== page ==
Thursday, February 25, 2021

Do not follow Oregon’s example. It is dangerous for patients and society. Vote No to Connecticut Bill 6425.

State of Connecticut General Assembly Committee on Public Health

Vote NO on Bill No. 6425, An Act Concerning Aid in Dying for Terminally Ill Patients

Dr Kenneth Stevens
Testimony of Dr. Kenneth R. Stevens, Jr., MD,
Professor Emeritus, Radiation Oncology, Oregon Health & Science University, Portland, OR

February 24, 2021

To Members of the Committee on Public Health,

I have been a cancer doctor in the practice of Radiation Oncology for 52 years in Oregon, treating cancer patients from 1969 to 2019.

I have studied and closely followed the implementation of Oregon’s assisted-suicide law since its passage in 1994. I have also continued to teach and practice medicine in a society where there exists such a law, taking note of its tragic results. The more I have learned and witnessed, the more I realize the significant harm and danger of assisted suicide to the vulnerably ill and to society. The following includes some of those harms and dangers.

There has been a profound negative shift in attitude towards terminally ill patients in Oregon. The commitment to care has become a commitment to the option of killing. There has been a distinct change of attitude in society and in members of the medical profession to patients who are terminally ill and eligible for assisted suicide. There is reduced incentive to evaluate and provide for the palliative care needs of patients who are eligible for assisted suicide. The legalization of assisted suicide results in a deterioration of caring for patients’ medical needs and symptoms.

Oregon’s assisted suicide law is not necessarily for only patients who are dying. Many who request/use the law are not dying already. The mere presence of legal assisted suicide steers patients to suicide.

As in Oregon, Bill 6425 supposedly applies to patients predicted to have less than six months to live. In 2000, I had a cancer patient named Jeanette Hall. She was referred to me with an inoperable low rectal cancer. She plainly told me that she did not want to be treated, and that she was going to “do” our law, i.e., end her life with a lethal dose of barbiturates. She had voted for the law and it was a very much settled decision for her. Her referring surgeon, who had determined that her cancer was inoperable, informed her that without treatment (radiation & chemotherapy) that she had a six month to one year life expectancy, so she qualified for Oregon’s assisted suicide law. Patients refusing appropriate treatment may be deemed “terminal” under current interpretation of the Oregon law. After consulting with her, I informed her that her cancer was treatable with chemotherapy and radiation and her prospects were good. She was not interested in treatment. She had made up her mind, but she continued to see me. On the third or fourth visit, I asked her about her family and learned that she had a son in his late 20s. I asked her how he would feel if she went through with her plan. Shortly after that, she agreed to be treated, the cancer melted away, and she is alive and active today. Twenty years later, she says “It’s great to be alive”. For her, the mere presence of legal assisted suicide had steered her to suicide. An 18-year-old girl with insulin-dependent diabetes would be eligible, if she stopped taking life-sustaining insulin.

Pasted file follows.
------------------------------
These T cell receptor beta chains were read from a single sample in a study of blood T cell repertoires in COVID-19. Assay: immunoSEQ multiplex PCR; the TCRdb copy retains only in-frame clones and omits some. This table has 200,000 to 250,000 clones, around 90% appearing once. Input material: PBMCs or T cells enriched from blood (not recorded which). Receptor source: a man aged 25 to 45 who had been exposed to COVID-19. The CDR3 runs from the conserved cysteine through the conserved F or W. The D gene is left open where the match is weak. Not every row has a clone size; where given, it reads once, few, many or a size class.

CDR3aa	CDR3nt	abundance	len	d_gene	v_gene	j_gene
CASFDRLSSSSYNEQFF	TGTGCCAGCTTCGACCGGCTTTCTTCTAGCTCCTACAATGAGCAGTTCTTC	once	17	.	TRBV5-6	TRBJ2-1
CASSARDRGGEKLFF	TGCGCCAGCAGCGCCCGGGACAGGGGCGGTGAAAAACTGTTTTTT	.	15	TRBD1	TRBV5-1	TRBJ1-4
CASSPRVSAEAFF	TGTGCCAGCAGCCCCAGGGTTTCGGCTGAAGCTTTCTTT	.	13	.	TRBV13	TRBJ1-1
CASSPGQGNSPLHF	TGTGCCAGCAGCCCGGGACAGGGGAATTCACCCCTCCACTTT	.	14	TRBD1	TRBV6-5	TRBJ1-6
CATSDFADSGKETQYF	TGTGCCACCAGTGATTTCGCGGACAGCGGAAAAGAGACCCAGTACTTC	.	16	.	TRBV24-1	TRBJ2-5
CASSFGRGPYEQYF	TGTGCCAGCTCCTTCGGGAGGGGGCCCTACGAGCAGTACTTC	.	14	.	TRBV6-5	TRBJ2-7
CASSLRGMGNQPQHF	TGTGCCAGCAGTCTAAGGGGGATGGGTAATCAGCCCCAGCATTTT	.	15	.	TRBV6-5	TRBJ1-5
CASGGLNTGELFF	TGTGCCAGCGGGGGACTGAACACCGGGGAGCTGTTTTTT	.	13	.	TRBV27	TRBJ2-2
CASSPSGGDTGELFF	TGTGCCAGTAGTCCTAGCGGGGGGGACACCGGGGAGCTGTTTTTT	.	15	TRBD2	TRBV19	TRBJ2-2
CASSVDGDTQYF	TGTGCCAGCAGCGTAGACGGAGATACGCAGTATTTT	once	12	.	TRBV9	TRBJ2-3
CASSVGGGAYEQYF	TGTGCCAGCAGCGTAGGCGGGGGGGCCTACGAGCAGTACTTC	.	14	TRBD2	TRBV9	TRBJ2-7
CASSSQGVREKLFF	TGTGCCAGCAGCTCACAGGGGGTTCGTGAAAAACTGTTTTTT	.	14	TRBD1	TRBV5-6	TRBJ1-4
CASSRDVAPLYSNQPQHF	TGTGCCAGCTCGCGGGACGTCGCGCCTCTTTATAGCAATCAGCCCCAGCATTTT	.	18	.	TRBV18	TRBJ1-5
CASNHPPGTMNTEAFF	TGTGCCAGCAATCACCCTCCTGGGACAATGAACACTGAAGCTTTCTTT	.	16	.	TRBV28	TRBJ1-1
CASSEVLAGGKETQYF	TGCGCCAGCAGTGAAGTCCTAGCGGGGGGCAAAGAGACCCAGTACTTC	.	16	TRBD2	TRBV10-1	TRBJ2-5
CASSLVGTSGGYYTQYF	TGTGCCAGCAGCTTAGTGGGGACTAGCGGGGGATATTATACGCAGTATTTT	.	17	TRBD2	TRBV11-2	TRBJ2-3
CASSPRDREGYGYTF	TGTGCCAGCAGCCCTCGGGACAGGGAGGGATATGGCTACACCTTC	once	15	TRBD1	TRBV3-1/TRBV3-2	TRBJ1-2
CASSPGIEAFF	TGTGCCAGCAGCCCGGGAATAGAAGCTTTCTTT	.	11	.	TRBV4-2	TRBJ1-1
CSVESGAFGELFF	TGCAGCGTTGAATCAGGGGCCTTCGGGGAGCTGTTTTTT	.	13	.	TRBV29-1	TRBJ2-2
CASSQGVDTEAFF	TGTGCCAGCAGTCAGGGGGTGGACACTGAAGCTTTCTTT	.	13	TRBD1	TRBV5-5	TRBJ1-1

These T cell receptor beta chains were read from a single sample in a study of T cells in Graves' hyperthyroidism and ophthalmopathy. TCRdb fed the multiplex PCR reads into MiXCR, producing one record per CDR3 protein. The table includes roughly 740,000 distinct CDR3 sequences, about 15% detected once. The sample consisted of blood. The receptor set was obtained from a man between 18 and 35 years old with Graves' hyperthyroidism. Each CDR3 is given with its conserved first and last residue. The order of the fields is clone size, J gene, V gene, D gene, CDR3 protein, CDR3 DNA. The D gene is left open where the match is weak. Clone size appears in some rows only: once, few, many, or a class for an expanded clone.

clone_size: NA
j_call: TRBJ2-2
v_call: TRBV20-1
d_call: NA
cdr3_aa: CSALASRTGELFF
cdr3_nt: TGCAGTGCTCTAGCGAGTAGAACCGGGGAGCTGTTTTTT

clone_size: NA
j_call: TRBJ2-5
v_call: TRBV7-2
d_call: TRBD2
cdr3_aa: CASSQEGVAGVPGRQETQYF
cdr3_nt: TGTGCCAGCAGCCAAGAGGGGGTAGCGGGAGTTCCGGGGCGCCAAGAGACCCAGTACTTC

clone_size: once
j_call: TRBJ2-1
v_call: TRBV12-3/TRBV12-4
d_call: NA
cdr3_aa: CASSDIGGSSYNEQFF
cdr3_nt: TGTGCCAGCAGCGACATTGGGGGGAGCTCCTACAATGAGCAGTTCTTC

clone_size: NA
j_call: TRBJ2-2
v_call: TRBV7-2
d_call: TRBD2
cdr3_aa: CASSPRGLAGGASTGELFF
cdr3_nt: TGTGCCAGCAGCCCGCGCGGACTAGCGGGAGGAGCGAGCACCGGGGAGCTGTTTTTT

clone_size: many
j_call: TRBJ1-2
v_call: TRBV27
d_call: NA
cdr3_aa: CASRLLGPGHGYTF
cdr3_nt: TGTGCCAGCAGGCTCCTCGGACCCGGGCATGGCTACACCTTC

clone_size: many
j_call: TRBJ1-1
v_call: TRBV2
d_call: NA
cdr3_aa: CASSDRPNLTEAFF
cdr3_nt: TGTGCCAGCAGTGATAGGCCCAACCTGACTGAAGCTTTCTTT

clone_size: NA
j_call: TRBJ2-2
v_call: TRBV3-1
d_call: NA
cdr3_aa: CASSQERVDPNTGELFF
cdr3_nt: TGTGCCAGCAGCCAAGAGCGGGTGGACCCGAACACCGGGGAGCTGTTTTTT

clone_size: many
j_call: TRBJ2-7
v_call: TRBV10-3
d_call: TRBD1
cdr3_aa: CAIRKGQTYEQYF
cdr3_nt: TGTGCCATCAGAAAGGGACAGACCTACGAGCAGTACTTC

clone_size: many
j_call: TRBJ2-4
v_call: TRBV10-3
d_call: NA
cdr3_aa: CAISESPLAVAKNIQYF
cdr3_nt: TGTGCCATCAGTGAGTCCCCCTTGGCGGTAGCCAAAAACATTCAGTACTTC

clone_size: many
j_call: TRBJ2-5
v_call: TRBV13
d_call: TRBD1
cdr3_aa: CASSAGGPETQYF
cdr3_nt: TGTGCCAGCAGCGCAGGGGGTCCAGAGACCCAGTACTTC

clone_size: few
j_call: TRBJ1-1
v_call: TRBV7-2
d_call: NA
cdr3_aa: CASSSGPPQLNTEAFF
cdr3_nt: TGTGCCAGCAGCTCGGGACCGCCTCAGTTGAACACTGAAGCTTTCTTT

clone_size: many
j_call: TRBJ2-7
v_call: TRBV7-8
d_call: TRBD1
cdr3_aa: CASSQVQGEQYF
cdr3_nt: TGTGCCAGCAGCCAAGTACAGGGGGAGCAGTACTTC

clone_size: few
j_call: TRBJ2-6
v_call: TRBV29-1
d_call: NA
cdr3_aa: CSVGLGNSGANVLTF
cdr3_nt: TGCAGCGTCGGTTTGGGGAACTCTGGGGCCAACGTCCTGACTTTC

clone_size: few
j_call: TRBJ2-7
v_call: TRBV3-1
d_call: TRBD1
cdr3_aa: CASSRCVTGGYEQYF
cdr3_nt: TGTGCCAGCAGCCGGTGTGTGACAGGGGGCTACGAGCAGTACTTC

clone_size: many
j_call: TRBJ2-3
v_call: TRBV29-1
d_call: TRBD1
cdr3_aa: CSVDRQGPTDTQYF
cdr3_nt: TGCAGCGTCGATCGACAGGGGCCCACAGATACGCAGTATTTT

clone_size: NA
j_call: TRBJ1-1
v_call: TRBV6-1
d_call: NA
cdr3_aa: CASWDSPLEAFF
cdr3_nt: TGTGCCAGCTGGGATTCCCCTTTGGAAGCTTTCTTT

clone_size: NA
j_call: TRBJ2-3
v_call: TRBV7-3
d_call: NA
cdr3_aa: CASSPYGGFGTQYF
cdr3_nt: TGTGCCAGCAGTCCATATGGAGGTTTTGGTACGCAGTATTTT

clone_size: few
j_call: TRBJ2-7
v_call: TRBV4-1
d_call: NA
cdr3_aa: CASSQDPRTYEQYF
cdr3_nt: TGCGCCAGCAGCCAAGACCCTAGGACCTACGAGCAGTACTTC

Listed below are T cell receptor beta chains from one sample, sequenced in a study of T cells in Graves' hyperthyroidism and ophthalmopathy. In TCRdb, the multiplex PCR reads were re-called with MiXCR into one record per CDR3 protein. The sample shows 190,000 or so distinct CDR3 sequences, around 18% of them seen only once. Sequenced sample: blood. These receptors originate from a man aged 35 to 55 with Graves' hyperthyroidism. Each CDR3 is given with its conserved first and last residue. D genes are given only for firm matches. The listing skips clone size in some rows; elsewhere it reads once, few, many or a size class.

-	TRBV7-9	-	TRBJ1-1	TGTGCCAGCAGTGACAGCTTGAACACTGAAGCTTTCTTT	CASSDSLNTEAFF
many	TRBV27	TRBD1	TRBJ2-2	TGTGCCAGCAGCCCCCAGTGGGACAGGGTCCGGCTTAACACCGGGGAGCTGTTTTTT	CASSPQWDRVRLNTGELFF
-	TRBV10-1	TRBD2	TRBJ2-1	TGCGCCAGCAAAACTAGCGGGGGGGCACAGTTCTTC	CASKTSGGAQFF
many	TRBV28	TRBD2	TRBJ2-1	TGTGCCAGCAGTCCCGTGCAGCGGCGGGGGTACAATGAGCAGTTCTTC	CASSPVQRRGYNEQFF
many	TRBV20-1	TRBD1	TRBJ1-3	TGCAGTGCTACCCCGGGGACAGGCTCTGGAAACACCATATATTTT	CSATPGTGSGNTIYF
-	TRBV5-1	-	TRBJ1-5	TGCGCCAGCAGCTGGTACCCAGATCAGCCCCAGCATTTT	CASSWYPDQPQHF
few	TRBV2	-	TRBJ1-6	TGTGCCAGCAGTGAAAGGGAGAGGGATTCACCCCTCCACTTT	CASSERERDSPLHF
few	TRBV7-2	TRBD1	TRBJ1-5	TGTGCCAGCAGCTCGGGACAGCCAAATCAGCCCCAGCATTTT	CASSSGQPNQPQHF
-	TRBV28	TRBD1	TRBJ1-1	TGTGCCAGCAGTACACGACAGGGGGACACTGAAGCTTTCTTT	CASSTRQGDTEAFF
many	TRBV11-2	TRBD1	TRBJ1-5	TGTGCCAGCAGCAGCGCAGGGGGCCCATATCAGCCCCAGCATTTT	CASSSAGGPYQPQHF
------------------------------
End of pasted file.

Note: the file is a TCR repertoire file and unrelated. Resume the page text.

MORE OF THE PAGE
Pain is not the issue. It is very significant that there are many cases of assisted suicide being used to address psychological and social concerns, but it is very rare for assisted suicide to be used in the case of actual untreatable pain.

Depressed people are dying from assisted suicide in Oregon. In 2008, researchers at Oregon Health & Science University reported 25% of terminally ill patients pursuing assisted suicide in Oregon met criteria for depression.  Yet, the Oregon Health Department annual reports for the years 2018 and 2019 reported that only 1% (4 of 366) of patients dying from assisted suicide had a psychiatric evaluation. Your bill dangerously permits social workers to evaluate patients’ mental status.

There is no real monitoring of Oregon’s assisted suicides. When David Prueitt’s failed suicide was made public in 2005, the Department of Health Services (DHS) publicly stated that they had “no authority to investigate individual Death with Dignity cases. The state law authorizing physician-assisted suicide neither requires of authorizes investigations by DHS.”

We are dependent on self-reporting by doctors, and in in most cases the prescribing doctor is not present when the drugs are taken.

There are financial and societal dangers that assisted suicide may be pressured as a cost savings. The Oregon Health Plan (Medicaid) pays for assisted suicide and does not pay for some cancer treatment to extend life. In 2008, cancer patients Barbara Wagner and Randy Shoup received letters from the Oregon Health Plan that the Plan would not pay for beneficial chemotherapy, but would pay for [among other things] physician-assisted suicide. Ms. Wagner’s comment to the media was “they will pay for me to die, but won’t pay for me to live.” 

Oregon’s regular suicide rate has increased since the legalization of assisted suicide. According to the U.S. Center for Disease Control (CDC), Oregon had the 2nd highest suicide rate in the U.S. for the years 1999-2010.

I urge you to vote no on this bill. Do not follow Oregon’s example. It is dangerous for patients and society.

Thank you,
Dr. Kenneth R. Stevens, Jr., M.D.

No comments: